Goodison Park Today
Goodison Park was the first major football stadium built in England.
The ground was opened on 24 August 1892 - Everton's first game there was on 2 September 1892 when they beat Bolton 4-2.
Despite the revolutionary initial developments, it was not long before Goodison Park was improved even further when a new Bullens Road stand was built in 1895.
The Goodison Park of today really began to take shape after the turn of the century, beginning in 1907 with the building of a double-decker stand at the Park End. In 1909, the large Main Stand on Goodison Road was built. It housed all the offices and players' facilities, and survived until 1971.
The next big change took place in 1926, when another double-decker, similar to the Main Stand, was built on the Bullens Road side opposite.
Goodison enjoyed a royal visit in 1938, when George VI and Queen Elizabeth, (the mother of current Queen Elizabeth II), came to Everton and saw the new Gwladys Street Stand. Goodison Park thereby became the only ground in Britain to have four double-decker stands and was newly affirmed as the most advanced stadium in Britain.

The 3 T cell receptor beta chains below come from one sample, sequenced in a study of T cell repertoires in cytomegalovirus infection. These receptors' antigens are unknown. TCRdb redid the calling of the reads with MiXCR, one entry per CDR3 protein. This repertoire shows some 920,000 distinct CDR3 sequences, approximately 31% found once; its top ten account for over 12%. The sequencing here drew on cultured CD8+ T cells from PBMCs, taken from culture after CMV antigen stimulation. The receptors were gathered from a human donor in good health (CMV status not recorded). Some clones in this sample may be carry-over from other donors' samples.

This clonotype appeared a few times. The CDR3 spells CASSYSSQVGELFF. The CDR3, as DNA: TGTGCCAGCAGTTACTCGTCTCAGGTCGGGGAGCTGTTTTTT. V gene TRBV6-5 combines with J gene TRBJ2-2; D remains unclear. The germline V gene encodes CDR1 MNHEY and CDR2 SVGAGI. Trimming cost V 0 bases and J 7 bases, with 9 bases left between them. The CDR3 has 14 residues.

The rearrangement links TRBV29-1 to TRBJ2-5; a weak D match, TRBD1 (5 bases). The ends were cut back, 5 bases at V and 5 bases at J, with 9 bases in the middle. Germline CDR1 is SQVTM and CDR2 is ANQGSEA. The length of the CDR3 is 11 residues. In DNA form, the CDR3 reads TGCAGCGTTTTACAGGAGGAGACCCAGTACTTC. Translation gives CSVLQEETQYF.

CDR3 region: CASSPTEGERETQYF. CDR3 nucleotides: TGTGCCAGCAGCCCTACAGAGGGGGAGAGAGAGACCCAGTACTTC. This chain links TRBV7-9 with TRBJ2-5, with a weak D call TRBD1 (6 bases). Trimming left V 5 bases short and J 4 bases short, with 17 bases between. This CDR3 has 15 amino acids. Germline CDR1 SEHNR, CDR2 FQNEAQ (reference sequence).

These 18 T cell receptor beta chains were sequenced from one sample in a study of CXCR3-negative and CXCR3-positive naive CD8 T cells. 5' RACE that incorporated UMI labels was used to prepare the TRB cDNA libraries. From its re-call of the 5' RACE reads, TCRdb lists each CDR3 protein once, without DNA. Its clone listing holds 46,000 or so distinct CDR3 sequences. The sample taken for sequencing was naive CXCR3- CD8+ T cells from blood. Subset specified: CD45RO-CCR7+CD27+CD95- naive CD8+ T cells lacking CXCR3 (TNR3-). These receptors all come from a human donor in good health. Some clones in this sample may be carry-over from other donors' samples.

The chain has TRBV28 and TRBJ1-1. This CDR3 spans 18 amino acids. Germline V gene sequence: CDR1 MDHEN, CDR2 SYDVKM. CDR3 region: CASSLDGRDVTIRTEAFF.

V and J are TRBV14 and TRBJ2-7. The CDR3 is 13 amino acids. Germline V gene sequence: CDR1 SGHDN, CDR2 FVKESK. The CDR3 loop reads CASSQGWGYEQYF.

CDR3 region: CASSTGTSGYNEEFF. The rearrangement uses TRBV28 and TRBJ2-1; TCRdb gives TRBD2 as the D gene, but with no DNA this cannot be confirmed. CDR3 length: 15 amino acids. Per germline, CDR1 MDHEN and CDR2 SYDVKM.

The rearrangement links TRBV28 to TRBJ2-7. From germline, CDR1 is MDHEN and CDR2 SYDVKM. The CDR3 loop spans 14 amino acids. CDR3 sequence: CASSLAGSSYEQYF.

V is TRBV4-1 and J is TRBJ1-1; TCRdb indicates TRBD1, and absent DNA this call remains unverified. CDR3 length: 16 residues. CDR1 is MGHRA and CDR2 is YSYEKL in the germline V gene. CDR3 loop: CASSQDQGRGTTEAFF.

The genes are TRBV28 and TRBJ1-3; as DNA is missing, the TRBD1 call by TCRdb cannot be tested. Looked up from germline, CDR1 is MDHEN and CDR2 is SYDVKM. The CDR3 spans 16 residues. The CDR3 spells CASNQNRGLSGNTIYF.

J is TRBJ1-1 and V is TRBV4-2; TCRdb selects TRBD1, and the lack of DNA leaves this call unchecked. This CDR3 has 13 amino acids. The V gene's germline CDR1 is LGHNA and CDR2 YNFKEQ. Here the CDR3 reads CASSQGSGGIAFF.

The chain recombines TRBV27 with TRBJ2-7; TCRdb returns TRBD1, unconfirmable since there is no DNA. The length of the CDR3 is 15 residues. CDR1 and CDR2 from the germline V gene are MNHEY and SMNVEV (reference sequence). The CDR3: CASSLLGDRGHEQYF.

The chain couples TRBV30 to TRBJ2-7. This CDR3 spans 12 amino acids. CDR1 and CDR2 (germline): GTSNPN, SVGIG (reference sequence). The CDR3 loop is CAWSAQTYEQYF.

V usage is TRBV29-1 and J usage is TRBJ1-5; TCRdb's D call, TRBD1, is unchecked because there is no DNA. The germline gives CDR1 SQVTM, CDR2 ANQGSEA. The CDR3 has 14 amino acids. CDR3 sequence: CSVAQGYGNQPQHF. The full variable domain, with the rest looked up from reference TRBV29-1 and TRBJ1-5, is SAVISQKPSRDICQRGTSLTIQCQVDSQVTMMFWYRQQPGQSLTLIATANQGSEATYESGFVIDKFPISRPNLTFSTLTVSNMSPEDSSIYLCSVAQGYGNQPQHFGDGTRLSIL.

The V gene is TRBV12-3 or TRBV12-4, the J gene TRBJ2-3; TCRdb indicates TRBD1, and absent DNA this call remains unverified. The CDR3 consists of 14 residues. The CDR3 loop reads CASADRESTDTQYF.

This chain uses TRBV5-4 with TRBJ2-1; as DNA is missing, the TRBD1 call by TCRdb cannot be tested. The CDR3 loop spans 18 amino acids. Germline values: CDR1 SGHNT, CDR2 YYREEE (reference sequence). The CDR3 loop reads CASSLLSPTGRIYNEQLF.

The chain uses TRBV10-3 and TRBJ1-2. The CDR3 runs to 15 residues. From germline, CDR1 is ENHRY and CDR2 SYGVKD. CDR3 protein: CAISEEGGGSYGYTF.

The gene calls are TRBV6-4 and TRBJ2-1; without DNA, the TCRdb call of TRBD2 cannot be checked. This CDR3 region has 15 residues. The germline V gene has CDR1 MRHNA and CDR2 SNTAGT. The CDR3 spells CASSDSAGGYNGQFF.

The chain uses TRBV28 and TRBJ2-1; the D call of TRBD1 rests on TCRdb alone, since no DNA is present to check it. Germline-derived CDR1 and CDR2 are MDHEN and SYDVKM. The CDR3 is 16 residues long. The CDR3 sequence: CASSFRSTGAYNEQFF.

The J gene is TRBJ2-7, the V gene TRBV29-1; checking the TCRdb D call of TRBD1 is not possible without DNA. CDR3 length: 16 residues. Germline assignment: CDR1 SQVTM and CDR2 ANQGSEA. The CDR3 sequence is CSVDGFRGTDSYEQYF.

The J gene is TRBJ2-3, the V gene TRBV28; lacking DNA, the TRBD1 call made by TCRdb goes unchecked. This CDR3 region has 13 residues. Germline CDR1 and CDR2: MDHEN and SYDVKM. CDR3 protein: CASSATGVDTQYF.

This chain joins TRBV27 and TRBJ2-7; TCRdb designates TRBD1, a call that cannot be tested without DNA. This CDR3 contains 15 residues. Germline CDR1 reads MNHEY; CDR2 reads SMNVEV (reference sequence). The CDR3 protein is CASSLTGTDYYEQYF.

The next ground development took place in 1971, when the 1909 double-decker Main Stand on Goodison Road was demolished to make way for a massive new three-tiered Main Stand.
This stand houses the Club’s 12 executive boxes, as well as the Dixie Dean, Alex Young, Joe Mercer, Brian Labone, Blues 100, 1878 and Sponsors’ lounges.
The next development was the conversion of Goodison to an all-seater stadium, following the Taylor Report, in the aftermath of the Hillsborough disaster.
This required the conversion of the paddock, enclosure and Gwladys Street terracing into seated accommodation. The Park End terracing remained temporarily but was only opened for big games. The reason for this was the intended redevelopment of the Park End. This came to fruition in the early part of 1994.
The new Stanley Park End stand is a single tier cantilever stand with a capacity of 6,000. The stand was opened on Saturday 17 September 1994 by David Hunt MP. A contribution of £1.3M was also given by the Football Trust.
The Park End also hosts Club offices and two corporate lounges, the People’s Club and the Captain’s Table.
Because of the age of Goodison Park, three of the four stands have seats with views restricted by giant pillars which hold the stadium together. In total, around 10 per cent of all seats are affected, though the Park End is free of obstructed views.